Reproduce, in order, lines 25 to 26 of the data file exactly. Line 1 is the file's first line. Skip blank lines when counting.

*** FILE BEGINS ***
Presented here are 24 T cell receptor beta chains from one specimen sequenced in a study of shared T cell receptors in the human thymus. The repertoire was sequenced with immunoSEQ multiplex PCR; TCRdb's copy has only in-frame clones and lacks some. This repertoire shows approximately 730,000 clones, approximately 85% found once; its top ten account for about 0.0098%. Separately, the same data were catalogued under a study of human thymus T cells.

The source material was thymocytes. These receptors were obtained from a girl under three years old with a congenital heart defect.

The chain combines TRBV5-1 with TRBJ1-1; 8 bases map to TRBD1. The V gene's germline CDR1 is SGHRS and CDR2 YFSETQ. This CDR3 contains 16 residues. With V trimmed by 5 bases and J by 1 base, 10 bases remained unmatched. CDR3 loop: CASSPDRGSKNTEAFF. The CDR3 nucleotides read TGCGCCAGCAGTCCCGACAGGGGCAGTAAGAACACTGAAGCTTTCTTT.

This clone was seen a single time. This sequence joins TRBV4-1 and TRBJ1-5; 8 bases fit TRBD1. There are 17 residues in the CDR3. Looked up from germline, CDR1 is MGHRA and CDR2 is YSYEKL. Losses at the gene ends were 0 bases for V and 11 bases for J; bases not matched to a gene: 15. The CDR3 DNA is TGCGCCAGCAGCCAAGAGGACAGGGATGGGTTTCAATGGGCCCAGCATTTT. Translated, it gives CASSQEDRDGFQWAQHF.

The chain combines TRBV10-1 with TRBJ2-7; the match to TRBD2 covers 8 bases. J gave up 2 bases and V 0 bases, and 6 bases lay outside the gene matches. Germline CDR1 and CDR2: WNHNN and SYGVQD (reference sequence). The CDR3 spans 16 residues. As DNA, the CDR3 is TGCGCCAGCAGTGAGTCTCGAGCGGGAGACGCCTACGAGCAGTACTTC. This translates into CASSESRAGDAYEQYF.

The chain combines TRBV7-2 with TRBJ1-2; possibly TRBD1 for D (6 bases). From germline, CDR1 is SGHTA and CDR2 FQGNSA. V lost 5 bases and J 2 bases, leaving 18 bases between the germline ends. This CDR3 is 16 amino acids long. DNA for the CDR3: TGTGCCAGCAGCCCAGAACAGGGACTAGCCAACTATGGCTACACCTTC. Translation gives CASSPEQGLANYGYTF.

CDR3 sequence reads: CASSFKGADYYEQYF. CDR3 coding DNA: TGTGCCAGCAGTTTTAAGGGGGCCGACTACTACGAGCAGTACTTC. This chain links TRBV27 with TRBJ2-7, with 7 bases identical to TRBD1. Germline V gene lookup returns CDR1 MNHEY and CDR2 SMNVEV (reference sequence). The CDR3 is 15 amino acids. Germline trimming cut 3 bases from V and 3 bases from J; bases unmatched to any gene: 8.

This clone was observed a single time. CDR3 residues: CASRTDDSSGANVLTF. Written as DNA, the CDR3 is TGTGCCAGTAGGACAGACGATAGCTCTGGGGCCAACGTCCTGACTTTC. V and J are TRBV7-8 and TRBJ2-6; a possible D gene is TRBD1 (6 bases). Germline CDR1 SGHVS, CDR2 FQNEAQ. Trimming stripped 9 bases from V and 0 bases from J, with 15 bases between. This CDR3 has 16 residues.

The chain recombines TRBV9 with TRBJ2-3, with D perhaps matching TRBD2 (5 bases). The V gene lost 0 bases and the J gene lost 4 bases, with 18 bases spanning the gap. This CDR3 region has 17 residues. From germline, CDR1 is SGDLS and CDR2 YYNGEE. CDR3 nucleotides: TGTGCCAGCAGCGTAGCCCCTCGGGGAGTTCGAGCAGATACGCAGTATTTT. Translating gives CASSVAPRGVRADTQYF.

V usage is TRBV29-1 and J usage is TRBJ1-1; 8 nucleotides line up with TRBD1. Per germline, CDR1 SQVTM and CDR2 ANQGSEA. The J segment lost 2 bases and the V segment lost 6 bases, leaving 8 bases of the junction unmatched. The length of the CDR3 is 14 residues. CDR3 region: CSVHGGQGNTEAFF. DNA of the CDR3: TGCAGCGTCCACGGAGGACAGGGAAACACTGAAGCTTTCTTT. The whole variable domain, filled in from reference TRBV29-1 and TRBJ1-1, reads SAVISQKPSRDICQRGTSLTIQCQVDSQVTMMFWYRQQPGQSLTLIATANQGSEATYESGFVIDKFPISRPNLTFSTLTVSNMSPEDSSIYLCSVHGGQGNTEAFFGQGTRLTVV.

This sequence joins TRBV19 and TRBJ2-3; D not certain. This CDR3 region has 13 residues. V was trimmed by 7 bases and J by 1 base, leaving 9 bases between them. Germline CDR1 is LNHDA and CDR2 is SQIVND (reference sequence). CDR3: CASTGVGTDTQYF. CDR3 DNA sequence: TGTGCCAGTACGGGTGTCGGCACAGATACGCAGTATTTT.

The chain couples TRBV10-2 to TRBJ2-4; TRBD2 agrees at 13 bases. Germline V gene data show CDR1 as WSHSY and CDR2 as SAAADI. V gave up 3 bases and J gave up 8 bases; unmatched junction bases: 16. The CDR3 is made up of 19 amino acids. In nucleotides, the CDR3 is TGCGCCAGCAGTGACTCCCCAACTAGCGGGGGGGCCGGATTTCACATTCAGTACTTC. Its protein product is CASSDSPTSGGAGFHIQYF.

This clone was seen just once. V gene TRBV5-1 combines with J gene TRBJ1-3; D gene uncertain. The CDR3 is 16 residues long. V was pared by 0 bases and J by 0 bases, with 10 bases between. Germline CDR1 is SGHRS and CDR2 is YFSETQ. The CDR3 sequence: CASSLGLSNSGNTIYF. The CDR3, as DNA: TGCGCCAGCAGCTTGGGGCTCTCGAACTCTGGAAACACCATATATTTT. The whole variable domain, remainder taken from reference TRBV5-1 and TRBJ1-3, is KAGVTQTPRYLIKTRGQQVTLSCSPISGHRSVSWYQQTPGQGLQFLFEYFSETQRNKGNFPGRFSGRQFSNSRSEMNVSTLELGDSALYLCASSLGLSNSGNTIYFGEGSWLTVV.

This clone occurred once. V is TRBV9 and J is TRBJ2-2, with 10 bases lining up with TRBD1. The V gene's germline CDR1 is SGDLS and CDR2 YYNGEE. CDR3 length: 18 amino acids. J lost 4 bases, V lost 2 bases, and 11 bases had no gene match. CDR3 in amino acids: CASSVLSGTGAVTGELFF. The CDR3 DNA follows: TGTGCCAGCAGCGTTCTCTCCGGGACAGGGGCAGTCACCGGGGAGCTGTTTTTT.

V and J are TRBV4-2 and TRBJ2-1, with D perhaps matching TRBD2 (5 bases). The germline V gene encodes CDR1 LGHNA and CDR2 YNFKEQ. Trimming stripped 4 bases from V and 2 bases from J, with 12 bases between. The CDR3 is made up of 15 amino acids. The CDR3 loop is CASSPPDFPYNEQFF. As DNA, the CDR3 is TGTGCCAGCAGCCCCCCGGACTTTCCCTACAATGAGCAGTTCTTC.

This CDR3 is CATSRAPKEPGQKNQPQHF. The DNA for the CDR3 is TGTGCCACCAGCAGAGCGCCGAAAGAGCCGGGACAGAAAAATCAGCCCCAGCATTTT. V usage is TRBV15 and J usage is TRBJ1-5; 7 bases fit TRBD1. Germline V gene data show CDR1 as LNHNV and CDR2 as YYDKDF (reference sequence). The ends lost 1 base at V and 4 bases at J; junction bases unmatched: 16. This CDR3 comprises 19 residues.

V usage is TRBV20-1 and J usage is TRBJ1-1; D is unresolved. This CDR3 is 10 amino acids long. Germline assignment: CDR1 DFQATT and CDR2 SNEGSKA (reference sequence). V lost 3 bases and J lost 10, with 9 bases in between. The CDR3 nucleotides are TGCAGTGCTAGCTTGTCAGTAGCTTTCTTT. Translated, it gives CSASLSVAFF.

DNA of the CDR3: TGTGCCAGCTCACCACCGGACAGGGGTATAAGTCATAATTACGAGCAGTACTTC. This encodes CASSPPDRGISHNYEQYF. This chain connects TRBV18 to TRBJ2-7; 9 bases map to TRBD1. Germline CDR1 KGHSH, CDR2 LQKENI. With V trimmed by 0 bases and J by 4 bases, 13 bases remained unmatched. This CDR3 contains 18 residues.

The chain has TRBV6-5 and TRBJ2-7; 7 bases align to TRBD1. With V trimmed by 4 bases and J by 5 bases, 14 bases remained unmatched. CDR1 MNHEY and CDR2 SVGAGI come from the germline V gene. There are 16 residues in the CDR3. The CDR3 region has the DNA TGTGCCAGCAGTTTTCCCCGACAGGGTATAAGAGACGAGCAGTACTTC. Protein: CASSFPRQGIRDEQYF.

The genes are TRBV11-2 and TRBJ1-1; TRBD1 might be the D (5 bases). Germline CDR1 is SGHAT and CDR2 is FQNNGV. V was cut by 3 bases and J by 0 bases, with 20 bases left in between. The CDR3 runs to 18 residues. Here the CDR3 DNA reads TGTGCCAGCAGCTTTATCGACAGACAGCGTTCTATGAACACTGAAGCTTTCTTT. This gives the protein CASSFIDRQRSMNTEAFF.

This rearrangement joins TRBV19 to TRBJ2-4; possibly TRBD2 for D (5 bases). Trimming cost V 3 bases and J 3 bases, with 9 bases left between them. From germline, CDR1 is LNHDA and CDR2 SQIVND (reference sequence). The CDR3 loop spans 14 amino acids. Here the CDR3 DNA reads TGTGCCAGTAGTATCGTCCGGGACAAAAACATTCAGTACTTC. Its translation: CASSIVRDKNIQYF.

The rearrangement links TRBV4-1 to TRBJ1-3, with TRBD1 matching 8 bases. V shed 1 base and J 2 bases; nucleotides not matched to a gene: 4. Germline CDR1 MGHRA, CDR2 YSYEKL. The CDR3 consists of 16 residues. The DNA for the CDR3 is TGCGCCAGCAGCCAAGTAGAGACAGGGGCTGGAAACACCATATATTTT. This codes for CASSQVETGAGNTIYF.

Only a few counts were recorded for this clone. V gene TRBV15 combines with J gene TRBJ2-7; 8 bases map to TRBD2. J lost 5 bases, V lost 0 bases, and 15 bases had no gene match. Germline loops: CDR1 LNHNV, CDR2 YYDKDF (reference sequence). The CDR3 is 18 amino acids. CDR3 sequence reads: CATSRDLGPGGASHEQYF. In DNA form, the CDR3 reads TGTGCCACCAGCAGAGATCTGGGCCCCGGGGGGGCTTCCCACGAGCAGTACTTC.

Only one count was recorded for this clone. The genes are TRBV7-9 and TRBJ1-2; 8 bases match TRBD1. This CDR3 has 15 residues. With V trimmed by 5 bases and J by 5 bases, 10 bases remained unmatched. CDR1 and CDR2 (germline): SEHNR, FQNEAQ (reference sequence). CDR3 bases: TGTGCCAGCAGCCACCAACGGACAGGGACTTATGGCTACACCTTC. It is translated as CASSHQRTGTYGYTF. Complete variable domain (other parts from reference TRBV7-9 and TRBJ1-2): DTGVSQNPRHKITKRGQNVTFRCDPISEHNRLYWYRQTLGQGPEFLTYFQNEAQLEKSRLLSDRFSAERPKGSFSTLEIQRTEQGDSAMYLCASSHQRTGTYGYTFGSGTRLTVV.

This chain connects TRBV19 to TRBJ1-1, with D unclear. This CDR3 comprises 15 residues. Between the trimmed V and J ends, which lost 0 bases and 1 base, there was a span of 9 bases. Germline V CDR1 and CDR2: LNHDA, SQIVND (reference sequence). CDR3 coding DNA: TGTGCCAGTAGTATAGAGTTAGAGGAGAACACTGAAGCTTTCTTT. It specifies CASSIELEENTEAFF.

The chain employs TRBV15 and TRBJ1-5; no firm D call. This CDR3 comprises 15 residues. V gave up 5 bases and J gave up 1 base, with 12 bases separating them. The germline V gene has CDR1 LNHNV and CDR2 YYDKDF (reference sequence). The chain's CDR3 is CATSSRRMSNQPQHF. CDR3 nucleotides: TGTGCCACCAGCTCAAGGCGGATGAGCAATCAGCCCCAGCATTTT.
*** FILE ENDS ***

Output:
This chain connects TRBV19 to TRBJ1-1, with D unclear. This CDR3 comprises 15 residues. Between the trimmed V and J ends, which lost 0 bases and 1 base, there was a span of 9 bases. Germline V CDR1 and CDR2: LNHDA, SQIVND (reference sequence). CDR3 coding DNA: TGTGCCAGTAGTATAGAGTTAGAGGAGAACACTGAAGCTTTCTTT. It specifies CASSIELEENTEAFF.

The chain employs TRBV15 and TRBJ1-5; no firm D call. This CDR3 comprises 15 residues. V gave up 5 bases and J gave up 1 base, with 12 bases separating them. The germline V gene has CDR1 LNHNV and CDR2 YYDKDF (reference sequence). The chain's CDR3 is CATSSRRMSNQPQHF. CDR3 nucleotides: TGTGCCACCAGCTCAAGGCGGATGAGCAATCAGCCCCAGCATTTT.